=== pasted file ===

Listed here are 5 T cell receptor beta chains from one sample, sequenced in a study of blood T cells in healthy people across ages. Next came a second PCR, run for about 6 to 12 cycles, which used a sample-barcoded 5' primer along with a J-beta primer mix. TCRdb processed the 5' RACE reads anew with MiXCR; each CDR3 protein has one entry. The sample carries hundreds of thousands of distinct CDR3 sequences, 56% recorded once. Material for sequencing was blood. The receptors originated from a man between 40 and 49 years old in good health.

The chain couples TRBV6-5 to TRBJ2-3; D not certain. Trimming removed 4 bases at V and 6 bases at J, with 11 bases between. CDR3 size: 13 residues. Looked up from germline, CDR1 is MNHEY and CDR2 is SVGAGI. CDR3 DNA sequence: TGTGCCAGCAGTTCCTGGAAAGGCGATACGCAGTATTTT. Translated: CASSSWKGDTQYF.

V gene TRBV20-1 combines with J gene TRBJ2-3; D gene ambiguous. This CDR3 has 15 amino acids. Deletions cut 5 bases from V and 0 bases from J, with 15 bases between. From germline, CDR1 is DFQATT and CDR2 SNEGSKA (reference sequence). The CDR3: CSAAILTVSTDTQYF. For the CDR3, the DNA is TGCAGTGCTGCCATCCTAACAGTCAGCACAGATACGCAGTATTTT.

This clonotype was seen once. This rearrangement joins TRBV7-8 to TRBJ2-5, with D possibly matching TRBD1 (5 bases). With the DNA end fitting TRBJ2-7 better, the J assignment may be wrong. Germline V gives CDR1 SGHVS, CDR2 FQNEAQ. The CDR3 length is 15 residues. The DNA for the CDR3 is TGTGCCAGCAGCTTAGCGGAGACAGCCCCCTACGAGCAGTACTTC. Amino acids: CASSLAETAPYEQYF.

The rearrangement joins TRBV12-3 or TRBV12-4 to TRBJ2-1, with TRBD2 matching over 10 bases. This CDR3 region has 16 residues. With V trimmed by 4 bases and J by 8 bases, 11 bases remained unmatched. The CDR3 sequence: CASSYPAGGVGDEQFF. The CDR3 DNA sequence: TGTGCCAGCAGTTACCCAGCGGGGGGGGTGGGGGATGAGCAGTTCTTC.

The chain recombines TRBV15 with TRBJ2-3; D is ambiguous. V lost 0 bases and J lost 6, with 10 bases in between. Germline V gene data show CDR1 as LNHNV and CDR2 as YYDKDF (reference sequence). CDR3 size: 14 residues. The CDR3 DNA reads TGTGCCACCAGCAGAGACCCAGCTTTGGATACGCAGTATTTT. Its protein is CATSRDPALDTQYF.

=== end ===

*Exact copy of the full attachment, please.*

Listed here are 5 T cell receptor beta chains from one sample, sequenced in a study of blood T cells in healthy people across ages. Next came a second PCR, run for about 6 to 12 cycles, which used a sample-barcoded 5' primer along with a J-beta primer mix. TCRdb processed the 5' RACE reads anew with MiXCR; each CDR3 protein has one entry. The sample carries hundreds of thousands of distinct CDR3 sequences, 56% recorded once. Material for sequencing was blood. The receptors originated from a man between 40 and 49 years old in good health.

The chain couples TRBV6-5 to TRBJ2-3; D not certain. Trimming removed 4 bases at V and 6 bases at J, with 11 bases between. CDR3 size: 13 residues. Looked up from germline, CDR1 is MNHEY and CDR2 is SVGAGI. CDR3 DNA sequence: TGTGCCAGCAGTTCCTGGAAAGGCGATACGCAGTATTTT. Translated: CASSSWKGDTQYF.

V gene TRBV20-1 combines with J gene TRBJ2-3; D gene ambiguous. This CDR3 has 15 amino acids. Deletions cut 5 bases from V and 0 bases from J, with 15 bases between. From germline, CDR1 is DFQATT and CDR2 SNEGSKA (reference sequence). The CDR3: CSAAILTVSTDTQYF. For the CDR3, the DNA is TGCAGTGCTGCCATCCTAACAGTCAGCACAGATACGCAGTATTTT.

This clonotype was seen once. This rearrangement joins TRBV7-8 to TRBJ2-5, with D possibly matching TRBD1 (5 bases). With the DNA end fitting TRBJ2-7 better, the J assignment may be wrong. Germline V gives CDR1 SGHVS, CDR2 FQNEAQ. The CDR3 length is 15 residues. The DNA for the CDR3 is TGTGCCAGCAGCTTAGCGGAGACAGCCCCCTACGAGCAGTACTTC. Amino acids: CASSLAETAPYEQYF.

The rearrangement joins TRBV12-3 or TRBV12-4 to TRBJ2-1, with TRBD2 matching over 10 bases. This CDR3 region has 16 residues. With V trimmed by 4 bases and J by 8 bases, 11 bases remained unmatched. The CDR3 sequence: CASSYPAGGVGDEQFF. The CDR3 DNA sequence: TGTGCCAGCAGTTACCCAGCGGGGGGGGTGGGGGATGAGCAGTTCTTC.

The chain recombines TRBV15 with TRBJ2-3; D is ambiguous. V lost 0 bases and J lost 6, with 10 bases in between. Germline V gene data show CDR1 as LNHNV and CDR2 as YYDKDF (reference sequence). CDR3 size: 14 residues. The CDR3 DNA reads TGTGCCACCAGCAGAGACCCAGCTTTGGATACGCAGTATTTT. Its protein is CATSRDPALDTQYF.